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“Durj is originally a love story, not promotion of cannibalism”, Shamoon Abbasi opens up about censor ban

Shamoon Abbasi’s Durj (The casket) which was earlier set for Oct 18, has been slapped with the ban by the censor board.

As being reported, the film was labeled for its inappropriate content, the subject of the film addresses a problem people don’t even know exist, hence it was banned by all censor boards.

While speaking with OY, Shamoon Abbasi shared that film was not banned by all censor boards. “It got cleared by Punjab and Sindh board, and suddenly revoked by federal not sure why, we are waiting for a proper answer”, he told.

Read More : Shamoon Abbasi’s Durj Banned By Censor Board of Pakistan

“The trailers were cleared and they knew the subject of the film, Once the board issues a certificate it means it’s clear as per law”, he further added.

“It doesn’t make sense to mention the subject once the trailers were cleared and the film got clearance from other provincial boards”, Shamoon further added.

Over the allegation the film promotes cannibalism, Shamoon said, “We aren’t promoting cannibalism through this film we are discussing the mindsets of these people. Durj is originally a love story. We haven’t shown gore, blood, vulgar language, skin or anything like that”.

As the set release date for Pakistan approaching, Shamoon says, “We are working over it, hopefully, the matter will be sorted out”.

Prior to its Pakistan release, Durj made its debut at the Cannes Film festival, making Pakistan proud at the international forum. However, it’s really disappointing that the film is facing a ban in its originating country. Even if the general audience is ready to watch films covering controversial topics, authorities aren’t. Film making has never been easy in the country.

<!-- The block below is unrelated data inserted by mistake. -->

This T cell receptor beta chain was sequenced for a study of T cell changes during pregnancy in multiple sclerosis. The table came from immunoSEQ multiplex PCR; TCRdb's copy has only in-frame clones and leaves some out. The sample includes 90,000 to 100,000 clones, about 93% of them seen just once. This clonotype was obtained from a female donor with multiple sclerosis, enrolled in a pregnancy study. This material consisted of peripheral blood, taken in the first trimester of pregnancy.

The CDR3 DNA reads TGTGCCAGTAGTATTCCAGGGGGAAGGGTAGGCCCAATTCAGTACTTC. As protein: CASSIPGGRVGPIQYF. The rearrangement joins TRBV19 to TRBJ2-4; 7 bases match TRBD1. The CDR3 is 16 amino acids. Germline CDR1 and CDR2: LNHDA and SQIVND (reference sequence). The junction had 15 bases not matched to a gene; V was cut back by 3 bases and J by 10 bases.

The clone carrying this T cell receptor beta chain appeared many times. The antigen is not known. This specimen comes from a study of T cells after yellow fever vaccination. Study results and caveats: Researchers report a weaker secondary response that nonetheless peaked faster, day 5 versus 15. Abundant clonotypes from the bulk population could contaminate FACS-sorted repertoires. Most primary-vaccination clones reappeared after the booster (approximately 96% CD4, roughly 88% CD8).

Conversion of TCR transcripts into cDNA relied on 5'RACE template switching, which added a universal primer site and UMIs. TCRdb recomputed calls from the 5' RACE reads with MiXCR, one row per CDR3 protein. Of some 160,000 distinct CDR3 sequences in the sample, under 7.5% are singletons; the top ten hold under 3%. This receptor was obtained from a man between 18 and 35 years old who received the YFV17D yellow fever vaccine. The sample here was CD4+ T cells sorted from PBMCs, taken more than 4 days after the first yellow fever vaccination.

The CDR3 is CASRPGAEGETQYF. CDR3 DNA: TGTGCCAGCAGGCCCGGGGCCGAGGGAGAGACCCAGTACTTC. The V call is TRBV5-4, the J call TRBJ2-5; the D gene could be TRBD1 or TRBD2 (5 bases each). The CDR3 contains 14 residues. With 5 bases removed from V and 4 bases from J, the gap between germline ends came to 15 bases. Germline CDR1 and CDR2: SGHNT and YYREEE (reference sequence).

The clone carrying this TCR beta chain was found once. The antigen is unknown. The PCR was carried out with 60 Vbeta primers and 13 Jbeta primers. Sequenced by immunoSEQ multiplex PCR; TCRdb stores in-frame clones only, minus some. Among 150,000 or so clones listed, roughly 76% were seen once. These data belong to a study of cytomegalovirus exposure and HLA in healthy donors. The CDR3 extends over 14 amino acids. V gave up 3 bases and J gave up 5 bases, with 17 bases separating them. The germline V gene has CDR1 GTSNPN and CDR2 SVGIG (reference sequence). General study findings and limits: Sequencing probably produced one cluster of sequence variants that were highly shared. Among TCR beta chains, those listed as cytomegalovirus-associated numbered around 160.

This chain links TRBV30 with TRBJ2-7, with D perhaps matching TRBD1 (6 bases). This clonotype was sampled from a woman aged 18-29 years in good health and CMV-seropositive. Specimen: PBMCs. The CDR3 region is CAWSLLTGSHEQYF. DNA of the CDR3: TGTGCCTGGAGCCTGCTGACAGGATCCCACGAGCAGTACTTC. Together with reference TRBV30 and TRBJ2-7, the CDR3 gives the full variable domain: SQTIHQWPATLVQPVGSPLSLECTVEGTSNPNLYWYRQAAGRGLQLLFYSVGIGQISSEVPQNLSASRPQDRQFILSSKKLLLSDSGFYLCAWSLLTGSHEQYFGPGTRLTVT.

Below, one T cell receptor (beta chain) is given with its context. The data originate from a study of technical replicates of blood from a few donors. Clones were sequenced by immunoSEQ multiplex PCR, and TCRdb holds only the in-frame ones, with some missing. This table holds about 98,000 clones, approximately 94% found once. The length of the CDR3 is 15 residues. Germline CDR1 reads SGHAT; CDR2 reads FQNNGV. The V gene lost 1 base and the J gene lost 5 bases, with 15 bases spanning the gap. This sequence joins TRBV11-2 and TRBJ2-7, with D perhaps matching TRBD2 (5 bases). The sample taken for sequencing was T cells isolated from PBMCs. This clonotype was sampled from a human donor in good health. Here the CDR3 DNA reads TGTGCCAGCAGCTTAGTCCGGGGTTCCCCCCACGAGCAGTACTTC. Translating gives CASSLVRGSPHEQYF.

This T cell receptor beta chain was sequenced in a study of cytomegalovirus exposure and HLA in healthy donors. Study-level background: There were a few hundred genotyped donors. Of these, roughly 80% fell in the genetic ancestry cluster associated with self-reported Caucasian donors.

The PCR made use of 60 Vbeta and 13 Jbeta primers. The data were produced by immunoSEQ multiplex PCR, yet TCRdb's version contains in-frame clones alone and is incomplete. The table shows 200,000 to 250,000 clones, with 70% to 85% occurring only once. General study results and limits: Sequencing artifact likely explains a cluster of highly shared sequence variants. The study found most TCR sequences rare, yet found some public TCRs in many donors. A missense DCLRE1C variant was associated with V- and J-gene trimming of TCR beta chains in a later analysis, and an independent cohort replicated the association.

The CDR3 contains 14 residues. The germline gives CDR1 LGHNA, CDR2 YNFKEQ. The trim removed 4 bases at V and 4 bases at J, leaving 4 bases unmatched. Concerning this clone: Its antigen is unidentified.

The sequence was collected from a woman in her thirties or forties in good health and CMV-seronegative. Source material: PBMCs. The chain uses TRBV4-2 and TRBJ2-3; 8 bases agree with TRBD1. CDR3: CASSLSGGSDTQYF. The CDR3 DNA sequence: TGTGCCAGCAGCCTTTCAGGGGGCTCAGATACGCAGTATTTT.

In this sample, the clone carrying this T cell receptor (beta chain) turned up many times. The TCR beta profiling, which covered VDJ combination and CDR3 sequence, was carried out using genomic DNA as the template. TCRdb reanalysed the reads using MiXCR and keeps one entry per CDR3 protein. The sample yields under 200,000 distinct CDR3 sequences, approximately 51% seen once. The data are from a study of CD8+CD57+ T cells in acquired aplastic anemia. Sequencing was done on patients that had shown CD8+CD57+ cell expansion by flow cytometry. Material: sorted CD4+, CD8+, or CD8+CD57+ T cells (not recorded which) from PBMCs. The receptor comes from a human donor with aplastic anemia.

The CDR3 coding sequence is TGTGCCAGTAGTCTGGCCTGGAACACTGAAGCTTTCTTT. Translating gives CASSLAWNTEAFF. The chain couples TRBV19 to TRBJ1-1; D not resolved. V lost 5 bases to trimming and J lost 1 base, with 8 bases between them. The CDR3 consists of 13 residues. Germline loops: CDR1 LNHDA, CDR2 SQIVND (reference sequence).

Durj will be released internationally as per the schedule, which is 11 of October. The film is all lined up for its release in UAE, Norway, Denmark, USA, Canada, and the UK.

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Durj reflects over the life of two cannibal brothers who were caught red-handed in 2011 while consuming the flesh of corpses in a graveyard. However, these brothers were freed in the next few years – due to lack of laws on cannibalism – the horrific tale still lived. Shamoon, who had earlier faced unsupportive behavior from the distributors in Pakistan due to film’s out of the blue genre, had then chosen to work on an international release.

Saman Siddiqui

Saman Siddiqui, A freelance journalist with a Master’s Degree in Mass Communication and MS in Peace and Conflict Studies. Associated with the media industry since 2006. Experience in various capacities including Program Host, Researcher, News Producer, Documentary Making, Voice Over, Content Writing Copy Editing, and Blogging, and currently associated with OyeYeah since 2018, working as an Editor.

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